Lateral epicondylitis (LE) is hypothesized to occur as a result of repetitive, strenuous and abnormal postural activities of the elbow and wrist. There is still a lack of understanding of how wrist and forearm positions contribute to this condition during common manual tasks. In this study the wrist kinematics and the wrist extensors' musculotendon patterns were investigated during a manual task believed to elicit LE symptoms in susceptible subjects. A 42-year-old right-handed male, with no history of LE, performed a repetitive movement involving pushing and turning a spring-loaded mechanism. Motion capture data were acquired for the upper limb and an inverse kinematic and dynamic analysis was subsequently carried out. Results illustrated the presence of eccentric contractions sustained by the extensor carpi radialis longus (ECRL), together with an almost constant level of tendon strain of both extensor carpi radialis brevis (ECRB) and extensor digitorum communis lateral (EDCL) branch. It is believed that these factors may partly contribute to the onset of LE as they are both responsible for the creation of microtears at the tendons' origins. The methodology of this study can be used to explore muscle actions during movements that might cause or exacerbate LE.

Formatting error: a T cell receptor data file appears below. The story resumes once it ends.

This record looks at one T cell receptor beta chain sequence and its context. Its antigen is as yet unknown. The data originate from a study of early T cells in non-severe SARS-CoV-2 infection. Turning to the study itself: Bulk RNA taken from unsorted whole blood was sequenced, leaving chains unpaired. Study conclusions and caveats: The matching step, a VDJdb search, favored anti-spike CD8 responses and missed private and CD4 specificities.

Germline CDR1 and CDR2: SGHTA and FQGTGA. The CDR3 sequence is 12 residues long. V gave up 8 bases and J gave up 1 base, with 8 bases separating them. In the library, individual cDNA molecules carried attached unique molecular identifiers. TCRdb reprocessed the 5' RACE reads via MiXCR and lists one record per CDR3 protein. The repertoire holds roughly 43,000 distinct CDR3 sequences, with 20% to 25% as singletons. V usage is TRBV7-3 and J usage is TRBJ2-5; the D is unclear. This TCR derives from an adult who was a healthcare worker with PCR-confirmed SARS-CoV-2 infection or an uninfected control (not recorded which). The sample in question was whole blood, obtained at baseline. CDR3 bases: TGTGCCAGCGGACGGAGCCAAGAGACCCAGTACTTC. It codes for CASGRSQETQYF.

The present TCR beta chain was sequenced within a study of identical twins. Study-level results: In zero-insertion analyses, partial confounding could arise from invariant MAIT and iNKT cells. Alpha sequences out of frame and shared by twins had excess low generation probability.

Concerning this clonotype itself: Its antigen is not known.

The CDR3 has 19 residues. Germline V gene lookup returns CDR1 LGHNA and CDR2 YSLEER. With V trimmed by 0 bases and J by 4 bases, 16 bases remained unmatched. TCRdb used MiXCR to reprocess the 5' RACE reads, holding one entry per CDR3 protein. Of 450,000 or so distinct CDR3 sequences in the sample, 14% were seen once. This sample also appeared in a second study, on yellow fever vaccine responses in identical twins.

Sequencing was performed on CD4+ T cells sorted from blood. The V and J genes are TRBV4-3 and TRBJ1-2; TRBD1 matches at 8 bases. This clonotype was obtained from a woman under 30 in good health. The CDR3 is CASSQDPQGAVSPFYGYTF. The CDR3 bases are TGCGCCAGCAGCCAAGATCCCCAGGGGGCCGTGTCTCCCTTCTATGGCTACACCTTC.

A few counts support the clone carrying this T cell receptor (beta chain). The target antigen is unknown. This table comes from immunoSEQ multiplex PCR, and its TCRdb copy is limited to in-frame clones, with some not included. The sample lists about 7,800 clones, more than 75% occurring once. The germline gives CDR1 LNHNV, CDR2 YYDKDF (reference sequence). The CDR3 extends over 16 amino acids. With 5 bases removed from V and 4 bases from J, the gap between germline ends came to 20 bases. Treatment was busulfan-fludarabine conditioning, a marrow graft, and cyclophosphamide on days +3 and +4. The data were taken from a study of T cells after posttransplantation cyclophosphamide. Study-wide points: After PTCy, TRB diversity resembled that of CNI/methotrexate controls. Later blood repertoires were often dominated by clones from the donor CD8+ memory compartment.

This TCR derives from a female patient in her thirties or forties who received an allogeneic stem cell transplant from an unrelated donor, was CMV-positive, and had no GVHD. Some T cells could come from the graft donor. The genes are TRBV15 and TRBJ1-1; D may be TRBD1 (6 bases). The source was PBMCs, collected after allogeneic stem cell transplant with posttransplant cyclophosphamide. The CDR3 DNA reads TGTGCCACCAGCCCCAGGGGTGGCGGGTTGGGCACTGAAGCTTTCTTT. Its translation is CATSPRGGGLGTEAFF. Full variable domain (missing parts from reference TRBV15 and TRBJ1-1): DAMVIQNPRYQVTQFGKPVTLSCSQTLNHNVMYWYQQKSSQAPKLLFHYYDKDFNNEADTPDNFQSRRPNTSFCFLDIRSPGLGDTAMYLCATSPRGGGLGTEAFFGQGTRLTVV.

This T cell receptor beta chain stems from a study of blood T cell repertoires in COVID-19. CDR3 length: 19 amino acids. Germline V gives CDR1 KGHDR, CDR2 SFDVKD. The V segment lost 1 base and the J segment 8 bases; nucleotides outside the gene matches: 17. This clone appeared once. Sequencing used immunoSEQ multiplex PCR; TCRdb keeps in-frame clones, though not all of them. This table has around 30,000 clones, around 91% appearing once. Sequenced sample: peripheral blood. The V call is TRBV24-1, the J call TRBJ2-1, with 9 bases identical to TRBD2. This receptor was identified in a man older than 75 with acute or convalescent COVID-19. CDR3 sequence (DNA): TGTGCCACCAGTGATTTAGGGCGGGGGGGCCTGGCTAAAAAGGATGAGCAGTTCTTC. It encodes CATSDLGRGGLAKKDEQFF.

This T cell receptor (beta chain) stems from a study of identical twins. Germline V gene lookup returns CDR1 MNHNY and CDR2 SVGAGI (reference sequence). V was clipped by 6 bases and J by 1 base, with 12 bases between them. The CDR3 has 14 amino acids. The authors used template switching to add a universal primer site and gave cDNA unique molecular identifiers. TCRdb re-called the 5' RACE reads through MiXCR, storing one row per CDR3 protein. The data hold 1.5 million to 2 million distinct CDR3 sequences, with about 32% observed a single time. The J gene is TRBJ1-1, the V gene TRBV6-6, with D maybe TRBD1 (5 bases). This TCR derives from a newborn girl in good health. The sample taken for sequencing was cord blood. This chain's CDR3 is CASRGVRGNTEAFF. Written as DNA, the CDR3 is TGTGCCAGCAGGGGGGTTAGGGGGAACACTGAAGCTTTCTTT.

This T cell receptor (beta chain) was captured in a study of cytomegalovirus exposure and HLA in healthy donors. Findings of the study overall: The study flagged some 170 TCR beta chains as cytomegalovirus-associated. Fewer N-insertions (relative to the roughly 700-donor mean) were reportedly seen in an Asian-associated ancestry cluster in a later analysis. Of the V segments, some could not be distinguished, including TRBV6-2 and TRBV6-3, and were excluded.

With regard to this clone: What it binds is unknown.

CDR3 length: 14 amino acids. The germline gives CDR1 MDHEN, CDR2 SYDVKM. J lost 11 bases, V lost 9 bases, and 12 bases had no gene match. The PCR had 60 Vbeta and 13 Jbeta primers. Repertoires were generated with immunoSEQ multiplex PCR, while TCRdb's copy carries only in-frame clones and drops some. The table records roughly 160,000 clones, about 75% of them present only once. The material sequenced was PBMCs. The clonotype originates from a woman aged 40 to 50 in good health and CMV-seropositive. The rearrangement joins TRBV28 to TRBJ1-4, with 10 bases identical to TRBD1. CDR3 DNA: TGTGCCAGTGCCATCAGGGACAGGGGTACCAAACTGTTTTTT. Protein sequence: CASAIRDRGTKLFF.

Murgia, A., Harwin, W., Prakoonwit, S., & Brownlow, H. (2011). Preliminary observations on the presence of sustained tendon strain and eccentric contractions of the wrist extensors during a common manual task: implications for lateral epicondylitis. Medical Engineering & Physics, 33(6), 793-797. https://doi.org/10.1016/j.medengphy.2011.02.002